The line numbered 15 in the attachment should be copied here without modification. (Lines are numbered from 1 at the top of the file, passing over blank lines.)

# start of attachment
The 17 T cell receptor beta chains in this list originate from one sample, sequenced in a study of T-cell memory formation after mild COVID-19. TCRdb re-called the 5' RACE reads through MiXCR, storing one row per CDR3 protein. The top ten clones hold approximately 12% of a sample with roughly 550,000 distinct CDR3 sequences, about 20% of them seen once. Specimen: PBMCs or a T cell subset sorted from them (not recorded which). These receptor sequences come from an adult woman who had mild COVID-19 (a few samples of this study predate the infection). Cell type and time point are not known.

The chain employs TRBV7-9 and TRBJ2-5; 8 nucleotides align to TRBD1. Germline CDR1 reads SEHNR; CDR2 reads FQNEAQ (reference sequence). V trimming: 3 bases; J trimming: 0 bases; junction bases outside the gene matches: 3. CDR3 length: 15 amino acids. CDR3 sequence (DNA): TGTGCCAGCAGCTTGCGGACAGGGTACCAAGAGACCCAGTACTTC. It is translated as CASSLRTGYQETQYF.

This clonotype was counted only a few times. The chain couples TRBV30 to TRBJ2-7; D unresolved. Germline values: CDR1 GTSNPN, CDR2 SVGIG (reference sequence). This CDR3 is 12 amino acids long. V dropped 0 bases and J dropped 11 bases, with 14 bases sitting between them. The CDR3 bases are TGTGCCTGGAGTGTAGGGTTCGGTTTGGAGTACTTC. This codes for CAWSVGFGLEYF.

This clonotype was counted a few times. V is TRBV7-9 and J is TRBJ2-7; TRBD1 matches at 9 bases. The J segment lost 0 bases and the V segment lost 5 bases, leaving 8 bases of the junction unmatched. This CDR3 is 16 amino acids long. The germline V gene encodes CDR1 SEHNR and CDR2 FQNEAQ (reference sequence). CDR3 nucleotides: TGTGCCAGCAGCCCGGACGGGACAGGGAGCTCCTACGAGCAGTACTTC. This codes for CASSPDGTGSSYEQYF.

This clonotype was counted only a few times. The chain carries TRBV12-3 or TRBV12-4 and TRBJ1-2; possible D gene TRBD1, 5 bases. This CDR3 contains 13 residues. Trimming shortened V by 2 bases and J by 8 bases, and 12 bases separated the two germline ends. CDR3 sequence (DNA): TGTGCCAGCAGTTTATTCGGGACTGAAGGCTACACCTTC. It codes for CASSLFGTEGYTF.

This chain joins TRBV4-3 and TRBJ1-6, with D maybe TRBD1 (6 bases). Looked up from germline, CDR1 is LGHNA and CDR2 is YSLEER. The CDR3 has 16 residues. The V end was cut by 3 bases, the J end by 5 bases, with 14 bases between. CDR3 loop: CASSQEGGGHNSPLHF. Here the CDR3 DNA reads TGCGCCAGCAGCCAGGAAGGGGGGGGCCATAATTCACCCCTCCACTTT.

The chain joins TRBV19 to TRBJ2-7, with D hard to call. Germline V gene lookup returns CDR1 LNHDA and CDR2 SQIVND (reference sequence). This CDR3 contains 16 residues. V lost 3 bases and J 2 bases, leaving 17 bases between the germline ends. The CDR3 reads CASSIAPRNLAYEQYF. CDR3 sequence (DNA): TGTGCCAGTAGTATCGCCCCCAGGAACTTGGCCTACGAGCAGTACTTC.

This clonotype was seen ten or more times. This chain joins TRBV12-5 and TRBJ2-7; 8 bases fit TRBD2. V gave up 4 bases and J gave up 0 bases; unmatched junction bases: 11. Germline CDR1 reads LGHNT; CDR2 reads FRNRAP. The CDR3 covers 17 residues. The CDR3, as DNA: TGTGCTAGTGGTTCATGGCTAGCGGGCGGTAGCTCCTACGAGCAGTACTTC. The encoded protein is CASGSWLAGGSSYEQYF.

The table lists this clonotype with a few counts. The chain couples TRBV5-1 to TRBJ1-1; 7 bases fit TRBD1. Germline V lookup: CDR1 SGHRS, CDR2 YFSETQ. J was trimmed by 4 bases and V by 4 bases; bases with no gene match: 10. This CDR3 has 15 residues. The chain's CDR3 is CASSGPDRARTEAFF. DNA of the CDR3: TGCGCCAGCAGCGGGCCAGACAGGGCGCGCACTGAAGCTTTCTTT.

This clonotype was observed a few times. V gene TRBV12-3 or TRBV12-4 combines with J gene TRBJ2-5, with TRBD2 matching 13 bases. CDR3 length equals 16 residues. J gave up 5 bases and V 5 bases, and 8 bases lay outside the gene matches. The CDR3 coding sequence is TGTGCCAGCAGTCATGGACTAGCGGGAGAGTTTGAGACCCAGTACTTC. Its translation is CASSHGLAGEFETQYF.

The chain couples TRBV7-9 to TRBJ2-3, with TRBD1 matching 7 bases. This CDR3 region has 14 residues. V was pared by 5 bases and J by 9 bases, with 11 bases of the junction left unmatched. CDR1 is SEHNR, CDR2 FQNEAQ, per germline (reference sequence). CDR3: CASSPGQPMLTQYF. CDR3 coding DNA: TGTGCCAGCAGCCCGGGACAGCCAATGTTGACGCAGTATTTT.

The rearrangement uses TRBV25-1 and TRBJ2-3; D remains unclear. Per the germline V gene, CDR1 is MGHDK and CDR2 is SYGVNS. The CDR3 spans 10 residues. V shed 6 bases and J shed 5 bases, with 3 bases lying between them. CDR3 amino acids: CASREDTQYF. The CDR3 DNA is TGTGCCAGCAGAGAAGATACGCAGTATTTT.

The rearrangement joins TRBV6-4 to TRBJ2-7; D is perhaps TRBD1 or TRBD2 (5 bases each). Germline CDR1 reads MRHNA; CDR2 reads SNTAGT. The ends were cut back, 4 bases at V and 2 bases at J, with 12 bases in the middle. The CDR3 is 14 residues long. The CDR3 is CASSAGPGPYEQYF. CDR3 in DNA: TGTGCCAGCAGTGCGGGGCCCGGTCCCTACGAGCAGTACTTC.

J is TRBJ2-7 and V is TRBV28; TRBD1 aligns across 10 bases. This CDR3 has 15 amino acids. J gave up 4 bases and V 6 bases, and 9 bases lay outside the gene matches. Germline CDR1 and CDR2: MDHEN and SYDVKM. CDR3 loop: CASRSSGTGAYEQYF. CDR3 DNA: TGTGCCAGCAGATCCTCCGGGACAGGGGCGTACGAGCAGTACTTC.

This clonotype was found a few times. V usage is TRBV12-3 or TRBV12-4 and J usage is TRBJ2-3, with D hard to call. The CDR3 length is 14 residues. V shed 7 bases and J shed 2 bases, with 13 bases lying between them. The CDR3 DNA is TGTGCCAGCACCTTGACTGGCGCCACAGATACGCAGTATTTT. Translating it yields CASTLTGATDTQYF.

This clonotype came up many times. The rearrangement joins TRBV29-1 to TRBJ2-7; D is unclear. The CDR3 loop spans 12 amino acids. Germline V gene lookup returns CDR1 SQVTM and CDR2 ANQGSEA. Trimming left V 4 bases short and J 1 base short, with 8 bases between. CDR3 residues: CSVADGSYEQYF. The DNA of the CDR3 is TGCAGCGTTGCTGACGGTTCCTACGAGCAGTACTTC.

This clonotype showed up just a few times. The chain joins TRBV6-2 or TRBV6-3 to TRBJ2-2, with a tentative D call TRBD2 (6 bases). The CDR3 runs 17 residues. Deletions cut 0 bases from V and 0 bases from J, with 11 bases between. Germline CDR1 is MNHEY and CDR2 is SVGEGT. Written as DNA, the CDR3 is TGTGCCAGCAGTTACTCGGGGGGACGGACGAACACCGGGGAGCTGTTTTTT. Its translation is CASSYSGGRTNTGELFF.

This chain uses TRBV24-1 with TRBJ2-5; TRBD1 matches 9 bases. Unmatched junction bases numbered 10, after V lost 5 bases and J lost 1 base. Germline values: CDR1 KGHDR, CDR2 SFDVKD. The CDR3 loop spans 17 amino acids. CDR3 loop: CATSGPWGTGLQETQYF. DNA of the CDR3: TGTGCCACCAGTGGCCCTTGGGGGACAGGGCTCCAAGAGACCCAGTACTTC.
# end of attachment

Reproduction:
This clonotype was found a few times. V usage is TRBV12-3 or TRBV12-4 and J usage is TRBJ2-3, with D hard to call. The CDR3 length is 14 residues. V shed 7 bases and J shed 2 bases, with 13 bases lying between them. The CDR3 DNA is TGTGCCAGCACCTTGACTGGCGCCACAGATACGCAGTATTTT. Translating it yields CASTLTGATDTQYF.